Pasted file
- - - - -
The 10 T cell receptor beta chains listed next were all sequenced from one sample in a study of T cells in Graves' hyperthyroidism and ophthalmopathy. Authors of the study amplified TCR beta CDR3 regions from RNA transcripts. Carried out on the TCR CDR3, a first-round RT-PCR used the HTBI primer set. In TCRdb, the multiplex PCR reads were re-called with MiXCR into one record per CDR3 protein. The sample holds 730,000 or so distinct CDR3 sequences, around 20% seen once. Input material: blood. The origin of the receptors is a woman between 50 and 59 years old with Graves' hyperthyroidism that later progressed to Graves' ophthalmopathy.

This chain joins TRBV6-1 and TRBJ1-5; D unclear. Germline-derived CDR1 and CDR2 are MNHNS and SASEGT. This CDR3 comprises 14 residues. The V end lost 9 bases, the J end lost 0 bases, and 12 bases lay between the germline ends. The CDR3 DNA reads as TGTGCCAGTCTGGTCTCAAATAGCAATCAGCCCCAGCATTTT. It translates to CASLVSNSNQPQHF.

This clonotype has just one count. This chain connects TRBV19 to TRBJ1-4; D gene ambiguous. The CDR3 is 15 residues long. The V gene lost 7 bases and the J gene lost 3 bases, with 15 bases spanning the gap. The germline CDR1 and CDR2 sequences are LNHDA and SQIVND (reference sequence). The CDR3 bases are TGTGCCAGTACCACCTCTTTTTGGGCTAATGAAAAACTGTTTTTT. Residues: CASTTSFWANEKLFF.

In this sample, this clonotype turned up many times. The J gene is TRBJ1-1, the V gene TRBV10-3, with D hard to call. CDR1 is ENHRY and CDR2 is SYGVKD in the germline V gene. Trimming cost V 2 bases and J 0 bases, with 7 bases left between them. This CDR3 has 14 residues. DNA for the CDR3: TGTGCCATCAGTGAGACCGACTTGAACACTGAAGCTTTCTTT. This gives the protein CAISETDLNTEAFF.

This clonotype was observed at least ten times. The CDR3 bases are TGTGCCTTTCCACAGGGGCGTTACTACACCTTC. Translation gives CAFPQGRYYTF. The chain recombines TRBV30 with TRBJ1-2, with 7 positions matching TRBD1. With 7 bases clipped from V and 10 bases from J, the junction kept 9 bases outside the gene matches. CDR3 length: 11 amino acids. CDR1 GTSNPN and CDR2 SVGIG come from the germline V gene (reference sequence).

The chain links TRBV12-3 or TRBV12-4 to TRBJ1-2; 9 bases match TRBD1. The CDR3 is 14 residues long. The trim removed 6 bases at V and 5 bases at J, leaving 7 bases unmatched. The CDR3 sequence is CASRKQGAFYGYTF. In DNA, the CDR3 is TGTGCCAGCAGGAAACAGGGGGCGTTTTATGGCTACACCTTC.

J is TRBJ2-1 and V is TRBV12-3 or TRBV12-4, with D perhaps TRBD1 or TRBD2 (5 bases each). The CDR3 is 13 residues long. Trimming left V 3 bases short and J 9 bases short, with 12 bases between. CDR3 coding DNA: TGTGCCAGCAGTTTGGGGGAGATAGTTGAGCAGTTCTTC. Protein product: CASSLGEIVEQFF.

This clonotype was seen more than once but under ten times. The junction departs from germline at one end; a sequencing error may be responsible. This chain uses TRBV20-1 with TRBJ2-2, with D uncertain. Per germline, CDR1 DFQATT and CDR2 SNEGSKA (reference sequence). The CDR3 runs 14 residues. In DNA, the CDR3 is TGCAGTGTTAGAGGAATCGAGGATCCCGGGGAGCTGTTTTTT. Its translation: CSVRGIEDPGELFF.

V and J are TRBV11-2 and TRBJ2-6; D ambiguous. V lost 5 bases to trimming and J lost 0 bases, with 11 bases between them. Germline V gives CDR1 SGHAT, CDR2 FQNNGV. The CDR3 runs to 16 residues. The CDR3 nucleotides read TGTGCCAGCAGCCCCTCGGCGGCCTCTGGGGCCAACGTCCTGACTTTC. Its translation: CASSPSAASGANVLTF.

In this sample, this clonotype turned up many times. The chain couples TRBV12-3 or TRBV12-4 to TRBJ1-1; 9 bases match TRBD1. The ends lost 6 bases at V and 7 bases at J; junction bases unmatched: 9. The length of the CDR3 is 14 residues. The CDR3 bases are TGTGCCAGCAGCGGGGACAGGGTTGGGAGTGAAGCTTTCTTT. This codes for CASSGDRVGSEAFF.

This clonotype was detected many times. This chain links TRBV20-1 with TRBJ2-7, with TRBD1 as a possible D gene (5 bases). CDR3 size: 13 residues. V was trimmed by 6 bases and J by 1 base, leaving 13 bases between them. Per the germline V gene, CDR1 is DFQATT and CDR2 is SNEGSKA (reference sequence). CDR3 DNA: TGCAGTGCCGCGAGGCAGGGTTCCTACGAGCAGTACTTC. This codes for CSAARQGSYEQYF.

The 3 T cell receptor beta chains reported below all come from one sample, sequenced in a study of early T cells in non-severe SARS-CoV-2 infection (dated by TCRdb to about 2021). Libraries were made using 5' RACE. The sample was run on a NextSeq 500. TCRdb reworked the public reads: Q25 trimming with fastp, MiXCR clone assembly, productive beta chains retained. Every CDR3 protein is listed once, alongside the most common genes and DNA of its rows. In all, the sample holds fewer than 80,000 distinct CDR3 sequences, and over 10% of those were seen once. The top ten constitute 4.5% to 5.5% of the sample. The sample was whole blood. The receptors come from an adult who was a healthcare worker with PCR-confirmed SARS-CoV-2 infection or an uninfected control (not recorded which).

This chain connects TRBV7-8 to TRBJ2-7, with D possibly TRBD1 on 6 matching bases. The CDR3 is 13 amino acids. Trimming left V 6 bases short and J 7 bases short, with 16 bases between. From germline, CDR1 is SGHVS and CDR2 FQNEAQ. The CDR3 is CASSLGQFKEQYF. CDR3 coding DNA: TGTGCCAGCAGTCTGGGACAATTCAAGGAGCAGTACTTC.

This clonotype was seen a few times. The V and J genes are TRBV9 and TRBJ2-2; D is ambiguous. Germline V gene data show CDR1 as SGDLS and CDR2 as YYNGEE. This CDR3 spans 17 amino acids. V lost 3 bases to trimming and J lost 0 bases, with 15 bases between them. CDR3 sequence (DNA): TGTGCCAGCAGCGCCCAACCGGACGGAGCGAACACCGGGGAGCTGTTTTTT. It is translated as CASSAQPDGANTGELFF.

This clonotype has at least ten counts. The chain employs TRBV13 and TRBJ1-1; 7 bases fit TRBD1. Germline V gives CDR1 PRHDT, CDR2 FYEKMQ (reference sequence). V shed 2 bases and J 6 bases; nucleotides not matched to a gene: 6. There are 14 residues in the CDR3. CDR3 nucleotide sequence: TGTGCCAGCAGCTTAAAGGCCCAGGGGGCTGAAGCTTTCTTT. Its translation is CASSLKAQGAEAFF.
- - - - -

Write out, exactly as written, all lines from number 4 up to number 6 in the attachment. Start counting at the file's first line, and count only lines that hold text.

In this sample, this clonotype turned up many times. The J gene is TRBJ1-1, the V gene TRBV10-3, with D hard to call. CDR1 is ENHRY and CDR2 is SYGVKD in the germline V gene. Trimming cost V 2 bases and J 0 bases, with 7 bases left between them. This CDR3 has 14 residues. DNA for the CDR3: TGTGCCATCAGTGAGACCGACTTGAACACTGAAGCTTTCTTT. This gives the protein CAISETDLNTEAFF.

This clonotype was observed at least ten times. The CDR3 bases are TGTGCCTTTCCACAGGGGCGTTACTACACCTTC. Translation gives CAFPQGRYYTF. The chain recombines TRBV30 with TRBJ1-2, with 7 positions matching TRBD1. With 7 bases clipped from V and 10 bases from J, the junction kept 9 bases outside the gene matches. CDR3 length: 11 amino acids. CDR1 GTSNPN and CDR2 SVGIG come from the germline V gene (reference sequence).

The chain links TRBV12-3 or TRBV12-4 to TRBJ1-2; 9 bases match TRBD1. The CDR3 is 14 residues long. The trim removed 6 bases at V and 5 bases at J, leaving 7 bases unmatched. The CDR3 sequence is CASRKQGAFYGYTF. In DNA, the CDR3 is TGTGCCAGCAGGAAACAGGGGGCGTTTTATGGCTACACCTTC.